“We focus on ponytails and nails to distract ourselves and think about other things,” Anderson said.

Finally on the starting line, the Tribe’s leader is all business.

“My dad always says I get ‘the glare,’” Anderson said. “It is not intentional, I think I just get nervous and start glaring around at people.”

Nerves and ‘the glare’ help the junior play the role of intimidator.

“I’d like to hope I am intimidating. I ran a race out in Washington earlier in the year, and I was intimidated. There was an Olympian in the race, and I ran like I was intimidated. It was a big learning experience for me,” Anderson said.

While the emphasis on success and top-tier performances remains constant in any elite racer’s life, Anderson seeks a higher purpose in her training. She points to Hebrews 12:1 which states, “…let us run with perseverance the race marked out for us.”

“Knowing that you are not out there just doing it for yourself [is comforting],” Anderson said.

A member of the Fellowship of Christian Athletes, Anderson reads Christian devotionals before each race, finding strength in the text.

“[I read one] which talked about in your moments of weakness, know you are not alone. And when you are reading it, it is always encouraging because there are so many times during a race when you are like ‘I cannot run another step.’”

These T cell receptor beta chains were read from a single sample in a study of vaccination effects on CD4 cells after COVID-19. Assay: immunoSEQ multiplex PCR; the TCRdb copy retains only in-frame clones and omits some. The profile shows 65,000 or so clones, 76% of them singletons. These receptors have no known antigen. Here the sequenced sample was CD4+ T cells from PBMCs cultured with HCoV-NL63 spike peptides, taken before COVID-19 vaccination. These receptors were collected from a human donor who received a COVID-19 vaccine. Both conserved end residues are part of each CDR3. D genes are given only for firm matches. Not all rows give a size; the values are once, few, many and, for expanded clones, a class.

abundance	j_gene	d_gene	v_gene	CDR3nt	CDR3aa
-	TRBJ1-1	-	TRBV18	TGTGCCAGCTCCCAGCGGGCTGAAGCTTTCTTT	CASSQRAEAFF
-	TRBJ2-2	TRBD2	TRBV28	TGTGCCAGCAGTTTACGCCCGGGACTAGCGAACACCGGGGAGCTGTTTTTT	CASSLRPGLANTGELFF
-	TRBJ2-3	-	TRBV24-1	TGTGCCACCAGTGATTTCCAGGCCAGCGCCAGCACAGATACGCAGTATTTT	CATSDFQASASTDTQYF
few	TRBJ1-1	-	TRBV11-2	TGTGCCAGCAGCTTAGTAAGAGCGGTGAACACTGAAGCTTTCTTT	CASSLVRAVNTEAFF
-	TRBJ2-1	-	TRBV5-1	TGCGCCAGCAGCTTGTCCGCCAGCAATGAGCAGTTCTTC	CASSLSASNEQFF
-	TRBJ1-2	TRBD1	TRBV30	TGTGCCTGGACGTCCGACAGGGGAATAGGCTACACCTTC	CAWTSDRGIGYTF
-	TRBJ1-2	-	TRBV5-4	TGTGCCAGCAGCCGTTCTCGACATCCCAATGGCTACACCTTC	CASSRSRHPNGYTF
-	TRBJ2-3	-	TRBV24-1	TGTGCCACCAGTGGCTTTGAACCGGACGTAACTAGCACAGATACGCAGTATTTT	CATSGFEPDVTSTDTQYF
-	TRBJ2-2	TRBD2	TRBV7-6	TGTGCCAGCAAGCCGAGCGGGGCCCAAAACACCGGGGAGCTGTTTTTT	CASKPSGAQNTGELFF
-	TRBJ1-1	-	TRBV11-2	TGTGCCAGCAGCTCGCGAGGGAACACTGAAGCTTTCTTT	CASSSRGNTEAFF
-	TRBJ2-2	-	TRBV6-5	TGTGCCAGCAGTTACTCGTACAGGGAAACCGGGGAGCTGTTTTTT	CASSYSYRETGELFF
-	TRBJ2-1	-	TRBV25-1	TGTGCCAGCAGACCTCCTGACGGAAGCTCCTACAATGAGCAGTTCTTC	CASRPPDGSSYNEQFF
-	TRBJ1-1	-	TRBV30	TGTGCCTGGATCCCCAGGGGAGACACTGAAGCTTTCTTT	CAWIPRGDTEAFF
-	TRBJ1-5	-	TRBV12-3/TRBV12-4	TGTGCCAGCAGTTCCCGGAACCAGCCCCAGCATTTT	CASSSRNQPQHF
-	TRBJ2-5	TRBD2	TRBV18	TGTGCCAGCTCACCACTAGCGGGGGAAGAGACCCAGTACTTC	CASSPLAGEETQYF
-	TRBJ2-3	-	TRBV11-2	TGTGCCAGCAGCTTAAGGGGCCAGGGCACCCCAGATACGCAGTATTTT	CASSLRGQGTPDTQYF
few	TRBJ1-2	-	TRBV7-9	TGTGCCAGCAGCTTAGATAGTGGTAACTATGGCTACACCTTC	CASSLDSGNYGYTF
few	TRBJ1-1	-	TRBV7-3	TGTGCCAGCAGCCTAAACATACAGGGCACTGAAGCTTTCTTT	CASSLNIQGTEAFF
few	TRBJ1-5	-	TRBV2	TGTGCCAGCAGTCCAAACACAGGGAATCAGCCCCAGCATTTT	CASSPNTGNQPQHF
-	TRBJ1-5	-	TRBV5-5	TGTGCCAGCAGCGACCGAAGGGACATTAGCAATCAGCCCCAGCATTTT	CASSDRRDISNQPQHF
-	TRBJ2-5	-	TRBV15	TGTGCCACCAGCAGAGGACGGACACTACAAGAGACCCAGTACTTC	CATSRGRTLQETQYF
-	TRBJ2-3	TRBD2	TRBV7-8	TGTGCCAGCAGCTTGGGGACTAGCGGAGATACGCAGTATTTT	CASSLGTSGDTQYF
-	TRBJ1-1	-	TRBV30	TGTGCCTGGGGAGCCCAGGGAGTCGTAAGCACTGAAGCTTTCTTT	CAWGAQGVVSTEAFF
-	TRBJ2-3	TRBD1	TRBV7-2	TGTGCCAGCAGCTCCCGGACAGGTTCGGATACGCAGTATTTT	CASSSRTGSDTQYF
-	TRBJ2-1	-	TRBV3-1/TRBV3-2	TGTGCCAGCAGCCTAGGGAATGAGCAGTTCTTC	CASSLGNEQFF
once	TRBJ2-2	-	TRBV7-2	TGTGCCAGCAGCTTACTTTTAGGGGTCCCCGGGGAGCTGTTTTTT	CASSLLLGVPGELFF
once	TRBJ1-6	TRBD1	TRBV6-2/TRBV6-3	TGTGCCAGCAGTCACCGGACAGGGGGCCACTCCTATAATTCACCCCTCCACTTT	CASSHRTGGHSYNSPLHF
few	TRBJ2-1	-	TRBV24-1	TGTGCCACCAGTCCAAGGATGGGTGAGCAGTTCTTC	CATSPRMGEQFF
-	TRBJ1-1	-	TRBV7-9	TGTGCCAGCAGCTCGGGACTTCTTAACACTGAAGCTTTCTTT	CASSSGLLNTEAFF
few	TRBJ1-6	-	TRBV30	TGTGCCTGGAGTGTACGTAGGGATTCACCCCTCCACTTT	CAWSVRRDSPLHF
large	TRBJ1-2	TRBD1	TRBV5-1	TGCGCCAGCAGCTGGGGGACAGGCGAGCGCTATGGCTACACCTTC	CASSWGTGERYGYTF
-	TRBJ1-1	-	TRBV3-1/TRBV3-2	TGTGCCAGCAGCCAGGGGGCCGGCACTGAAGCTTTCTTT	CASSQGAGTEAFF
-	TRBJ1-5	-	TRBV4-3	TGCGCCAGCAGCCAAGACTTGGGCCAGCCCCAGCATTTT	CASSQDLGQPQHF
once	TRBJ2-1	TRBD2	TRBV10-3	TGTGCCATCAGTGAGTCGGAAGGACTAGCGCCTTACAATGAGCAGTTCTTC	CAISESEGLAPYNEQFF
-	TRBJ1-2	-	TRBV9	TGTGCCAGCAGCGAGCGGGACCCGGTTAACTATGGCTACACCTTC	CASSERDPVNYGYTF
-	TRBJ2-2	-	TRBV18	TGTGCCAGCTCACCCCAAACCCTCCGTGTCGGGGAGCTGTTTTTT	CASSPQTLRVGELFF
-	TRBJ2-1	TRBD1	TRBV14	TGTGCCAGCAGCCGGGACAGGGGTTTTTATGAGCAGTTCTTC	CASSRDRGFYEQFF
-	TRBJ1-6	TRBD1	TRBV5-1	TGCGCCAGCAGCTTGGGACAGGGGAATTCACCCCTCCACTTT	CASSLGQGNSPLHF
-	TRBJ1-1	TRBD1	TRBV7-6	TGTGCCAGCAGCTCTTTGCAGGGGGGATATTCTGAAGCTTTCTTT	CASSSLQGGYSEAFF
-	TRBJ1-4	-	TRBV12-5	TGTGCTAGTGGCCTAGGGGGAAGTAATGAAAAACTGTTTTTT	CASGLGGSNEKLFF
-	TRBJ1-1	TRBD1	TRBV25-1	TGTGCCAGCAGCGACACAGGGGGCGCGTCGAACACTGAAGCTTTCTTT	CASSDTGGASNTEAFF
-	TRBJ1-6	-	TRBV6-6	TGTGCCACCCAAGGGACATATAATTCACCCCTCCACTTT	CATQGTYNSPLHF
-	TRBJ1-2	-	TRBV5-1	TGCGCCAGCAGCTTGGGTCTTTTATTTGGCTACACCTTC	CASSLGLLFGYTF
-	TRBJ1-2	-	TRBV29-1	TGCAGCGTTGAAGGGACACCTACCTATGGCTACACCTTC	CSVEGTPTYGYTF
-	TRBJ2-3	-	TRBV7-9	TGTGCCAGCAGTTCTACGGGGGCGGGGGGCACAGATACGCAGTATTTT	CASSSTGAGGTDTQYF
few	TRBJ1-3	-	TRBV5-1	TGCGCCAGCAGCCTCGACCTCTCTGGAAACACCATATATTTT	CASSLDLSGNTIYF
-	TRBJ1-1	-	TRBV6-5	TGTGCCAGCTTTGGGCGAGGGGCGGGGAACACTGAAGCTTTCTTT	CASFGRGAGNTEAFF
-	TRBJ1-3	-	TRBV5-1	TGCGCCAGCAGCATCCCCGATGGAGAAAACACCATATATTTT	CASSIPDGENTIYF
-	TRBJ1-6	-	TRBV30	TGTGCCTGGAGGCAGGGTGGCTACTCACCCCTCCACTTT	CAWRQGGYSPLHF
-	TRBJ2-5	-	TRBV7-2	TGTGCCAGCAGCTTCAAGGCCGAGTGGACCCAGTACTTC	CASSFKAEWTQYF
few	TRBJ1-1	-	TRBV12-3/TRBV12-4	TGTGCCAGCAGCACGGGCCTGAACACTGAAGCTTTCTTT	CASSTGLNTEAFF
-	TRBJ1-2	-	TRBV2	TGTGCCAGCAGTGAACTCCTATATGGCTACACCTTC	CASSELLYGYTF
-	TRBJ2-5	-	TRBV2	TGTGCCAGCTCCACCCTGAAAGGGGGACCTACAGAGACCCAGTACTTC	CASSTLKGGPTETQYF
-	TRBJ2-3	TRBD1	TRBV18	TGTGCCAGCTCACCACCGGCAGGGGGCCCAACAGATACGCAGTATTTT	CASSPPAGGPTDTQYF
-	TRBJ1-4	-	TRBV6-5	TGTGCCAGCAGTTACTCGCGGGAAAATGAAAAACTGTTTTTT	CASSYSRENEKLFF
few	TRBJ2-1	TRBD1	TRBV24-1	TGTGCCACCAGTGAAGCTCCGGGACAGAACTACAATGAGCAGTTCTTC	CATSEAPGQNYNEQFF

Twice a week, the junior truly wants to be alone. On early morning runs, Anderson leaves her teammates and her watch to train on a trail she has run hundreds of times. She knows how long it will take her to complete, and where every turn begins.

“To just run alone, by yourself in the morning, and to think about the day, it kind of reminds you why you run,” Anderson said.

Beyond the College, the junior aspires to run professionally, dreaming of a Nike sponsorship. Anderson feels that despite her initial love of sprinting, she has the most untapped potential in the 5,000-m.

For now, Anderson is happy being a top NCAA competitor. According to Head Coach Kathy Newberry, Anderson is absolutely on schedule to surpass last season’s times and believes that Anderson will be able to compete in both the 1,500-m and 5,000-m at regionals, before selecting one in which to specialize for nationals.

Without running, Anderson is uncertain of what her life would be like.

“I don’t think I would be here. I do not know, maybe I would be doing badminton,” Anderson said, laughing.

Badminton was the sport she considered leaving track for during her freshman year of high school.

And as for the tattoo, Anderson told her friends that she would only get inked if she became an All-American.

“It was completely a joke,” Anderson said. Yet after placing fifth at NCAAs last June in the 1500-m, she could no longer exclude herself from that category.

“When my friend called me, she didn’t even congratulate me on the race,” Anderson recalls. “She was like, ‘So, am I coming with you to the parlor?’”

Naturally, the tattoo is of a runner.